My friend Dan twittered the other day about an interesting bundle on amazon.com if you purchased the book the Perfect Storm you could get the BBQ Bible along with it for a discount. Amazon does this with every book making an offer of an additional book at a discounted, although usually the two books are generally closer in themes.
So why bundle goods? A simple example with the Perfect Storm and the BBQ Bible (the numbers aren’t meant to be exact). Suppose people like Dan would pay $20 for the BBQ Bible and $5 for the Perfect Storm. Now suppose people like me would pay $20 for the Perfect Storm and $5 for the BBQ Bible. If Amazon sells either book for $20 they will sell only one of each copy and collect $40. If they sell each book for $5 we each buy both books and Amazon collects $20. But if Amazon offers us both books together for $25 we buy the bundle and Amazon gets $50. As long as it costs Amazon less than $5 to get a copy of either book they make more money selling books in bundles.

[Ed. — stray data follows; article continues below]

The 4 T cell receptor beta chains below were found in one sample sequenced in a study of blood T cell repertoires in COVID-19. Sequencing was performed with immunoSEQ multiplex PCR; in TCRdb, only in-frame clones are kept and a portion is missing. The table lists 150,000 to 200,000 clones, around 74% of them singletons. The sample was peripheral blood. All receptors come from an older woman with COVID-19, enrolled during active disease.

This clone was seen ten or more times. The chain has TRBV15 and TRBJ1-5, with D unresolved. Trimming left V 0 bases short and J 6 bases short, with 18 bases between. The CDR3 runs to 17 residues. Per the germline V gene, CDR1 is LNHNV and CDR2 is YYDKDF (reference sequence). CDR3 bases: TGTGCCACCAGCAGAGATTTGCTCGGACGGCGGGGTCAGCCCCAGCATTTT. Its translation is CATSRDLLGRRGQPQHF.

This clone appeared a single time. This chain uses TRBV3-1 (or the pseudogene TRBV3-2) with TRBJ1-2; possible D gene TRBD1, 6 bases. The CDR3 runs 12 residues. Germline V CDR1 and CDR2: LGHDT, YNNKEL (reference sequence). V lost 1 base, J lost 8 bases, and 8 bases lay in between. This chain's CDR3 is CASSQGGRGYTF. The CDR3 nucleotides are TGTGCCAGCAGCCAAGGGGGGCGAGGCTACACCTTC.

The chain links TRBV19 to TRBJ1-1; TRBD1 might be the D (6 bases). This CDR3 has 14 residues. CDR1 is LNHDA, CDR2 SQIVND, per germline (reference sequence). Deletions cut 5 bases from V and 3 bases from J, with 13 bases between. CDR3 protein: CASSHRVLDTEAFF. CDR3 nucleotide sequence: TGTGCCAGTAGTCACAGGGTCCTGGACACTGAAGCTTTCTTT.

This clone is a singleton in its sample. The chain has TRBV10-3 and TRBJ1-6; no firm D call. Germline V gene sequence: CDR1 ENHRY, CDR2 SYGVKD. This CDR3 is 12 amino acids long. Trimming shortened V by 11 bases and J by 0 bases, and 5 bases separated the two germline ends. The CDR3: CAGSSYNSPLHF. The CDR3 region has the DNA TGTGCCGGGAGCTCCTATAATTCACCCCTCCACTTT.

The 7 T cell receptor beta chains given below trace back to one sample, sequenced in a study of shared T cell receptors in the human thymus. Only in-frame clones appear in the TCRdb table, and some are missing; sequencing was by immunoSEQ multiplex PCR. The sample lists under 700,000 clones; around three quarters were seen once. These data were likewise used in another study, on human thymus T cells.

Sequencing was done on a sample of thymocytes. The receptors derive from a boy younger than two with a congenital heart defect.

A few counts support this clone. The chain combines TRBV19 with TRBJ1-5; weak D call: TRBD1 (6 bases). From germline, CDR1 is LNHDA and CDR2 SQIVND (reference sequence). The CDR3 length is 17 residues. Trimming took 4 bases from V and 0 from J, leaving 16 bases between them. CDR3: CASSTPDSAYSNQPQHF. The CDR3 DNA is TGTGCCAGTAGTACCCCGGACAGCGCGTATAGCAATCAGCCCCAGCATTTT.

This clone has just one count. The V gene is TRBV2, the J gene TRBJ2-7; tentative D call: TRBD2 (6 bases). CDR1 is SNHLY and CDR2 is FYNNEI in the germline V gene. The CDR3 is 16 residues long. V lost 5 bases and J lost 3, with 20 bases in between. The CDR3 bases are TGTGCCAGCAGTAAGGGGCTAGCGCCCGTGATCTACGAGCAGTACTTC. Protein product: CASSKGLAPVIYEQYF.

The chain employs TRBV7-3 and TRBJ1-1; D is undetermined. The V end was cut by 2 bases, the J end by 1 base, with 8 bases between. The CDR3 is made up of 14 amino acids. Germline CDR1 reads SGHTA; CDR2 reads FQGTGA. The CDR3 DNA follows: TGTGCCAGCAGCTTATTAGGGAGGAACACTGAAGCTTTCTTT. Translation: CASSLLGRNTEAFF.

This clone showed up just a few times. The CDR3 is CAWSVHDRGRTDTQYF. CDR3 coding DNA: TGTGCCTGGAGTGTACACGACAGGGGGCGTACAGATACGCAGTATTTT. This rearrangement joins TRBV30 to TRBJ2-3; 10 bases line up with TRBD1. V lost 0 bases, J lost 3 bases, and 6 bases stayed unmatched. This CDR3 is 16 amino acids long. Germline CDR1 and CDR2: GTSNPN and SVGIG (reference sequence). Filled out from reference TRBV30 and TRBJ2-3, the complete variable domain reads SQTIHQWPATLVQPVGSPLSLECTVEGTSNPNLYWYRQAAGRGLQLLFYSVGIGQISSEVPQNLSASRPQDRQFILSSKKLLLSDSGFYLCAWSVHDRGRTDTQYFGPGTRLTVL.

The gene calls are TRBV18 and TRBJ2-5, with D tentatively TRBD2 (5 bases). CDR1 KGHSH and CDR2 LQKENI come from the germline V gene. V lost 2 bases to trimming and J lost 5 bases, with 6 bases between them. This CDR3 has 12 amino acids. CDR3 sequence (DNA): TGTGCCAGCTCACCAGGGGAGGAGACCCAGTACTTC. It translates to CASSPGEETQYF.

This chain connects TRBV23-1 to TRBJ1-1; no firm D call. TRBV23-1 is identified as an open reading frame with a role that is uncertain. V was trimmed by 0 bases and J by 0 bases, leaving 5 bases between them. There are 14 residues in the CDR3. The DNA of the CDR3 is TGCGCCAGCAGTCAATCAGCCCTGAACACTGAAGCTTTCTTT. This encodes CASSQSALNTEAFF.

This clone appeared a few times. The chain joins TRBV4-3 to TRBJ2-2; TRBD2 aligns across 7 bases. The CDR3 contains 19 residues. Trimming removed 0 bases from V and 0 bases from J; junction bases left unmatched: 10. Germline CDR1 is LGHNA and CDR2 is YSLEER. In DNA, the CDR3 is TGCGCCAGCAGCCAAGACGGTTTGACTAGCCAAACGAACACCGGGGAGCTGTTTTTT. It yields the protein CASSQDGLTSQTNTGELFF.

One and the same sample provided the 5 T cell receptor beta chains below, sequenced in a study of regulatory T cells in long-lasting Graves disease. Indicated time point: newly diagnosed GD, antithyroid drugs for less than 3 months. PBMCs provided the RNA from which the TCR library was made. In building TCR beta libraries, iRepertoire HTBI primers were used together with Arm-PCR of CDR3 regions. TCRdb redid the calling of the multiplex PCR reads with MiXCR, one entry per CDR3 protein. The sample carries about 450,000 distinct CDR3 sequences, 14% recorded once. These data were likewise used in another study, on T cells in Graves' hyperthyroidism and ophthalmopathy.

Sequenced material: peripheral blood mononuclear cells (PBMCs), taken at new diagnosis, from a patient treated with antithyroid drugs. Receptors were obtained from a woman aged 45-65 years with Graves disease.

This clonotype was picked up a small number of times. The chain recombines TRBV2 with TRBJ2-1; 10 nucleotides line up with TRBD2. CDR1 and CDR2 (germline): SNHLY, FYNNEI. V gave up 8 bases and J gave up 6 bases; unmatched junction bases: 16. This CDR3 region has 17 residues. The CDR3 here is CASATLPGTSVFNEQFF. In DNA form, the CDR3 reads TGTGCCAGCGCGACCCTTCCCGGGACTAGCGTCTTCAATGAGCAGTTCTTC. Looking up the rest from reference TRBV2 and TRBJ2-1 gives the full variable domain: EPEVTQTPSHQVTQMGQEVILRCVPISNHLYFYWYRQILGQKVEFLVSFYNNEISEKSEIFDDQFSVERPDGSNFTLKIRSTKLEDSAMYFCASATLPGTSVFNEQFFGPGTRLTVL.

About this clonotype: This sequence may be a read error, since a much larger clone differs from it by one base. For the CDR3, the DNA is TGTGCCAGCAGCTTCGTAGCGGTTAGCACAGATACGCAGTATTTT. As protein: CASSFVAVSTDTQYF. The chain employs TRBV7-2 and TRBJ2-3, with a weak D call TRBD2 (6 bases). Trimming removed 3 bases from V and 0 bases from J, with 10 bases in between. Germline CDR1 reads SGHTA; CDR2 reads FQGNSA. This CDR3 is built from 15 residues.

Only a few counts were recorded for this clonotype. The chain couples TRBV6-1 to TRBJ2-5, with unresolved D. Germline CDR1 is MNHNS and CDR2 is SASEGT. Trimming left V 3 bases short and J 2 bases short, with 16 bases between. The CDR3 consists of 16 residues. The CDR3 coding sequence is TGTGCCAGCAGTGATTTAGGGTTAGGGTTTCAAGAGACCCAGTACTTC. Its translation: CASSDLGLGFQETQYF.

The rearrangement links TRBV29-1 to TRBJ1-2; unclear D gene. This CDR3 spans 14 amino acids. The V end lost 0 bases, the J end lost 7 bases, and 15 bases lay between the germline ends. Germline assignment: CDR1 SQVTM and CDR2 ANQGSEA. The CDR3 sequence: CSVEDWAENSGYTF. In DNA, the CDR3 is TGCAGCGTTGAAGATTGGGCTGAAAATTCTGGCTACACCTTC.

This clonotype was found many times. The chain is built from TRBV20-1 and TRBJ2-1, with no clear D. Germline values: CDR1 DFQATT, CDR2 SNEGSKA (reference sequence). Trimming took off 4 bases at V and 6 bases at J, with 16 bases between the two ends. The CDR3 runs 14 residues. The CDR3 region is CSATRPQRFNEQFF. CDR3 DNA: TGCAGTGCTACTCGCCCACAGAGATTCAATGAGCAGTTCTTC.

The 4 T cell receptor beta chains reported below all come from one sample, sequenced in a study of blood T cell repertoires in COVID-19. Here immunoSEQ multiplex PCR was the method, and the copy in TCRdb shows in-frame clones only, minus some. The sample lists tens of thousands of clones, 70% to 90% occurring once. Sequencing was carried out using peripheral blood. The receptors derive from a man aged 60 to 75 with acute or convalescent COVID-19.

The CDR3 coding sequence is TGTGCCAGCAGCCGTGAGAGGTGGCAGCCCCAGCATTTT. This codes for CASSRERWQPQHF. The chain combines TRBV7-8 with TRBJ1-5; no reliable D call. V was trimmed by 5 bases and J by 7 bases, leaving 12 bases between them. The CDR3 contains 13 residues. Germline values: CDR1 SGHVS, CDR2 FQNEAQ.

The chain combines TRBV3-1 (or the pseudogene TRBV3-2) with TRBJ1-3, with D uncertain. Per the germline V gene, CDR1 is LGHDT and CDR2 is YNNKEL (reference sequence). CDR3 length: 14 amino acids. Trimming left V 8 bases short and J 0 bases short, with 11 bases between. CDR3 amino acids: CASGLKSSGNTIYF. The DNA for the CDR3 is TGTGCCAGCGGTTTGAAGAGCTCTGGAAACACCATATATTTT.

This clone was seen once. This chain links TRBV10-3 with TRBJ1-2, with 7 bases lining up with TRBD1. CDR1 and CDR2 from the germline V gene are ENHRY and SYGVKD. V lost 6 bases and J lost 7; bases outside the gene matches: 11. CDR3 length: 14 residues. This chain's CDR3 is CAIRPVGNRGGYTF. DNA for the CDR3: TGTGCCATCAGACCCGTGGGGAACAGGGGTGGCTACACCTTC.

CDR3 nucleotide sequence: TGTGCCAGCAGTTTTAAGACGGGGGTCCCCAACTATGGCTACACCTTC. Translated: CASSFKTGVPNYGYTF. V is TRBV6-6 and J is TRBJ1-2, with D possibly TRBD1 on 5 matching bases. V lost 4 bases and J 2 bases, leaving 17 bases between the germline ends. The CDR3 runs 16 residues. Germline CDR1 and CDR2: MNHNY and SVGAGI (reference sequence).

This is the same reason when you go to McDonalds you can order a combo meal. How much each of us is willing to pay for burgers, fries, and cokes varies. But, McDonalds can get us to buy more if they offer it as a bundle.
However, we can’t bundle everything or every purchase would be like late night TV and come with a set of steak knives. Typically bundles are for similar goods like books and combo meals.
But, Dan was confused by this bundle, since they were both books but they share little in common.
I think I found the explanation. In some Amazon listing the DVD is listed as The Perfect Storm (with BBQ Book) (see here). That probably made the Amazon computers bundle the books. Although the listing does make sense.